Both Isaiah and Micah were prophets in Jerusalem in these days. We learn more of these prophets in the books called by their names. Read sometime in Isaiah 6 how Isaiah was called to be a prophet of the Lord. Now we know a little about Hezekiah and Isaiah, the two important people in our story.
Notice the mention of Hezekiah in Isa. 1:1. It is interesting to find a part of this story that is told in the Book of Kings told in almost the same words in Isa. 36; 37; 38; 39. Compare especially Isa. 38 and 39 with our present chapter, 2 Kings 20. Isaiah adds the grateful writing of Hezekiah when he had been sick and was healed. Read also 2 Chron. 32.
There are three interesting subjects in our chapter. First, read verses 1-7 about Hezekiah's sickness and healing. “The middle court,” verse 4, perhaps should be “the middle part of the city.” In any case, the prophet had not gone far. The prophecy of what would come to Hezekiah was changed when the king was penitent and prayed. We read of similar things in other places in the Bible. For example, the predicted destruction of Nineveh did not come when the people repented. (Jonah 3) Read carefully Ezek. 33:13-15. Such words remind us that what the Lord can do for us depends upon our attitude toward Him, and upon our doing our part ourselves. Read what I have said to the little children about the dial of Ahaz. The going backward of the shadow on the steps, lengthening the day, represented the lengthening of Hezekiah's life. It also represented the lengthening of the life of the Jewish Church through the presence in it of some good people like Hezekiah.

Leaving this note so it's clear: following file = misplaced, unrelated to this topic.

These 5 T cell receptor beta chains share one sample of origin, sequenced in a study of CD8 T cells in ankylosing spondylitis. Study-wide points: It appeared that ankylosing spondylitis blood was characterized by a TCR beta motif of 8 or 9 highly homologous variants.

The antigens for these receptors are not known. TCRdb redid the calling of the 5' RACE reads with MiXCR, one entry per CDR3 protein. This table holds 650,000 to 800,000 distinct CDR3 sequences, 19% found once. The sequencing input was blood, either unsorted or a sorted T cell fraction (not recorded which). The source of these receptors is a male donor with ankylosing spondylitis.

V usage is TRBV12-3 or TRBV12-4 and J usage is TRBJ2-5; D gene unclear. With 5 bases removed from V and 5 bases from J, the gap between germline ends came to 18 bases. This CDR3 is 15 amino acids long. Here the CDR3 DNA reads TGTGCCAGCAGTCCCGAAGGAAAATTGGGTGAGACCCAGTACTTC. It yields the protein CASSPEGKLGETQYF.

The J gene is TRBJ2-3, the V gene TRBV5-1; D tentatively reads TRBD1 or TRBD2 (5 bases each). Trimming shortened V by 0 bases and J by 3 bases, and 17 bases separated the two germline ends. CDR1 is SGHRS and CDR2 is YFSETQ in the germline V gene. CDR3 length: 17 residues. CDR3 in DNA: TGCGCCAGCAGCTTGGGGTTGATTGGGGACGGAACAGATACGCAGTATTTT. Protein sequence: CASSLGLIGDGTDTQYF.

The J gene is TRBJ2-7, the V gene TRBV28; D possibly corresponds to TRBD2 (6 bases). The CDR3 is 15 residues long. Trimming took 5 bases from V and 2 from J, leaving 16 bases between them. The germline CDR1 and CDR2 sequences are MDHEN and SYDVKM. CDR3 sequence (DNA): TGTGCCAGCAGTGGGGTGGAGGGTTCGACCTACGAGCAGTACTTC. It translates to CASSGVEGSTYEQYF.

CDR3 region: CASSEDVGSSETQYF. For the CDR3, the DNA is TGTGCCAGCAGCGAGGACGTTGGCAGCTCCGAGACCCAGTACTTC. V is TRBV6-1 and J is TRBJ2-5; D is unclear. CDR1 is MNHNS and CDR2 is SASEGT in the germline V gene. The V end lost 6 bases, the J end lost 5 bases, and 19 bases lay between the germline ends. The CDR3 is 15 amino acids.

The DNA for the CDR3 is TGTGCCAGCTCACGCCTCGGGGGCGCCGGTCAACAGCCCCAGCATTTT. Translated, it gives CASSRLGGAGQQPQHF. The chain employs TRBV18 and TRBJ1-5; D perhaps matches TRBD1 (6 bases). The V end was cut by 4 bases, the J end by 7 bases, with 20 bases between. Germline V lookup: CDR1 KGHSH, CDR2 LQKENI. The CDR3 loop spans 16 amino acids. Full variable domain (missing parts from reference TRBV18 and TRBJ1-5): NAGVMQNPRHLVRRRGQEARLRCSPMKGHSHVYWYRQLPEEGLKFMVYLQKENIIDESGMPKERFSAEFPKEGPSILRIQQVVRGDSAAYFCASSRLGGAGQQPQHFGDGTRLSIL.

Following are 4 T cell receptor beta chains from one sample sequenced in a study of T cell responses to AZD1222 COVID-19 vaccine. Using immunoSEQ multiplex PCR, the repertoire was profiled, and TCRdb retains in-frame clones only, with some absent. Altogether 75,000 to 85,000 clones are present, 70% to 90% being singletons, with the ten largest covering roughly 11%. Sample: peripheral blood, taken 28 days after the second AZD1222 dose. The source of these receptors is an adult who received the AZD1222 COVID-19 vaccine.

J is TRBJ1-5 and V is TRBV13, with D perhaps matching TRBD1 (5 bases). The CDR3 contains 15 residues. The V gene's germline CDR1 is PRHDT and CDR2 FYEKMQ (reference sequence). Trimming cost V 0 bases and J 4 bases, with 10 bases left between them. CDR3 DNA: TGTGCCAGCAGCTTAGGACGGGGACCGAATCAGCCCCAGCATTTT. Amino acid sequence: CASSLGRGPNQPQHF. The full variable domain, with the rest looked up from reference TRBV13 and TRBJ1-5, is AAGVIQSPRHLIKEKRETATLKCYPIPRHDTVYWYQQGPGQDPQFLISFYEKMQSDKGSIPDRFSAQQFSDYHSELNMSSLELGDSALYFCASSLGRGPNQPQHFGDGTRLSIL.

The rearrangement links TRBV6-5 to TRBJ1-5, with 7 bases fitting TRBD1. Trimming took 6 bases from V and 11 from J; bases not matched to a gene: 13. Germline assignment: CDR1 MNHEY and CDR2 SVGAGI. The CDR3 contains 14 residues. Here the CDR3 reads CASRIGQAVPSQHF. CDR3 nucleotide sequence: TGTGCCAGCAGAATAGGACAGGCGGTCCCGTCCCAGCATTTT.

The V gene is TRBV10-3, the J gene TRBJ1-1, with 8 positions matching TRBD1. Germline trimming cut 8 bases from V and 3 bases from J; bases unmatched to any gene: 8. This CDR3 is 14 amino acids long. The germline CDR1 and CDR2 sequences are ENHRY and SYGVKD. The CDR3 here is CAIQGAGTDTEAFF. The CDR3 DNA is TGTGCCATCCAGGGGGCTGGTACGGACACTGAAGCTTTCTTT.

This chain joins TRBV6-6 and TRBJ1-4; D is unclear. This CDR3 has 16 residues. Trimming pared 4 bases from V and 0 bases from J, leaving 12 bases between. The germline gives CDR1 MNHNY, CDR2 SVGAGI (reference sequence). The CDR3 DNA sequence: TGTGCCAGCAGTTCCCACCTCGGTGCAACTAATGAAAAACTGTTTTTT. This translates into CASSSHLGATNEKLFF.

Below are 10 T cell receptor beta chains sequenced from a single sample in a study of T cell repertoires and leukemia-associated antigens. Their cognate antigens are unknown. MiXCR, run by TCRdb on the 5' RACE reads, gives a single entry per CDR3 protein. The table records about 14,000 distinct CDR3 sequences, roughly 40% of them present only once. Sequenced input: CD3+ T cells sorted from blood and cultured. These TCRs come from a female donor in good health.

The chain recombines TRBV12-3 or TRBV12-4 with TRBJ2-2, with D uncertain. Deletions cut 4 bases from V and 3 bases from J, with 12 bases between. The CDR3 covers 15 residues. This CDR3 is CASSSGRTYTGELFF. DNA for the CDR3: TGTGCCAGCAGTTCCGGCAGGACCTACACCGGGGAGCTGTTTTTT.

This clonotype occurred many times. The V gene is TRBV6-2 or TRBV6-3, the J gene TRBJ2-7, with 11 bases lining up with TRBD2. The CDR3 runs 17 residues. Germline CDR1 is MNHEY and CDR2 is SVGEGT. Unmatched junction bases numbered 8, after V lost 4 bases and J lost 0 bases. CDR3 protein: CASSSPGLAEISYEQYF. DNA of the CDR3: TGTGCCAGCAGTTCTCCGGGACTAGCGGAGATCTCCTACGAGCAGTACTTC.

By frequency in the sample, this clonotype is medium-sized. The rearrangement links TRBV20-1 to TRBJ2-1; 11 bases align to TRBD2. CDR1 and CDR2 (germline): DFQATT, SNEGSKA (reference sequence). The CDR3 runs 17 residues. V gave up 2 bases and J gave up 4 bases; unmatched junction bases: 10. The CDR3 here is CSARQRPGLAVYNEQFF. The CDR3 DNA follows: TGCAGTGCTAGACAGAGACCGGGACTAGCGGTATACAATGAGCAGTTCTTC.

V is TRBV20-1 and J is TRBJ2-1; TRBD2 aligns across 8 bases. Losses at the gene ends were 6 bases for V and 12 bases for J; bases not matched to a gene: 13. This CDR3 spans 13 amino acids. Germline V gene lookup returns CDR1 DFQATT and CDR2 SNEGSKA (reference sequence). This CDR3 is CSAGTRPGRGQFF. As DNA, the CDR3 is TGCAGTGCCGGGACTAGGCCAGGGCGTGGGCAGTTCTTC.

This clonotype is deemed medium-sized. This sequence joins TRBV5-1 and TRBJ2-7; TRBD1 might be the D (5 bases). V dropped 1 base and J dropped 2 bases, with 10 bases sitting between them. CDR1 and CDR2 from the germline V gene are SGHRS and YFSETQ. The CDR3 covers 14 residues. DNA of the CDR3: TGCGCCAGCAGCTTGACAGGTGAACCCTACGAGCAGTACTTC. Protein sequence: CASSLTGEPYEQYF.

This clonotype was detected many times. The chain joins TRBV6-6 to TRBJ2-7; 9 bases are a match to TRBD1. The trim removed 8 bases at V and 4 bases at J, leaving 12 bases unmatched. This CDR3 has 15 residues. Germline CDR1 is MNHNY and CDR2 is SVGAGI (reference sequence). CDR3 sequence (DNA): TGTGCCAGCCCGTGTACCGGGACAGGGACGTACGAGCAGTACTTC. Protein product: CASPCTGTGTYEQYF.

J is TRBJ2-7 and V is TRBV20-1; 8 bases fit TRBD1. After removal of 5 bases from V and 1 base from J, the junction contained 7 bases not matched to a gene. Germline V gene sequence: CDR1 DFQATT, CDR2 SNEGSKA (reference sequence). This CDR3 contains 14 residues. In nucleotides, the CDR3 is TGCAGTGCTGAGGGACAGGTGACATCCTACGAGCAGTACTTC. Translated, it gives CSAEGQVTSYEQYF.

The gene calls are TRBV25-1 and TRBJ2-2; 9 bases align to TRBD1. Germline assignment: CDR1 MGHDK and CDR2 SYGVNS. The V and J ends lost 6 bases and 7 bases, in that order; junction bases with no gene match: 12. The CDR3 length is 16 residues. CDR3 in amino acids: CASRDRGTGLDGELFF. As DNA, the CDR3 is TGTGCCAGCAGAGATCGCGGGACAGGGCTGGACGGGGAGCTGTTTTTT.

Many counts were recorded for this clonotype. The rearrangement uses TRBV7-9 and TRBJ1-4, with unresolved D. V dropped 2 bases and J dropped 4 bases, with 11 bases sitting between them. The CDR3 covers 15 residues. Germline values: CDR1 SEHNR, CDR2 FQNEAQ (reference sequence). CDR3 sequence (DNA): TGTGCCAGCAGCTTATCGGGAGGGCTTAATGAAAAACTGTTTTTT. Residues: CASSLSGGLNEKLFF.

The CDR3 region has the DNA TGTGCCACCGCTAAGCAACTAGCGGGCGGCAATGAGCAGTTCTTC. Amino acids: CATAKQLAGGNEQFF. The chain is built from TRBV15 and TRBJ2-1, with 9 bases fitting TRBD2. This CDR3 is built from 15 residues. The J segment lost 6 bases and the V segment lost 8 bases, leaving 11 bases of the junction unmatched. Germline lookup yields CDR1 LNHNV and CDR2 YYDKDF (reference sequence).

Another part of the story begins at verse 12. Babylon was the great city far away to the east on the Euphrates River. At this time, Assyria and Babylon were enemies of each other. The king of Babylon was glad to send a friendly message to Hezekiah and a present, to make a league with him against Assyria. But the Lord had protected Hezekiah from the Assyrians when they threatened Jerusalem, and he ought not now to make friends with these people from far away and to look for help from them. This was the beginning of trouble, for as Isaiah told the king, Babylon would become the enemy of Judah and some day would take the people captive.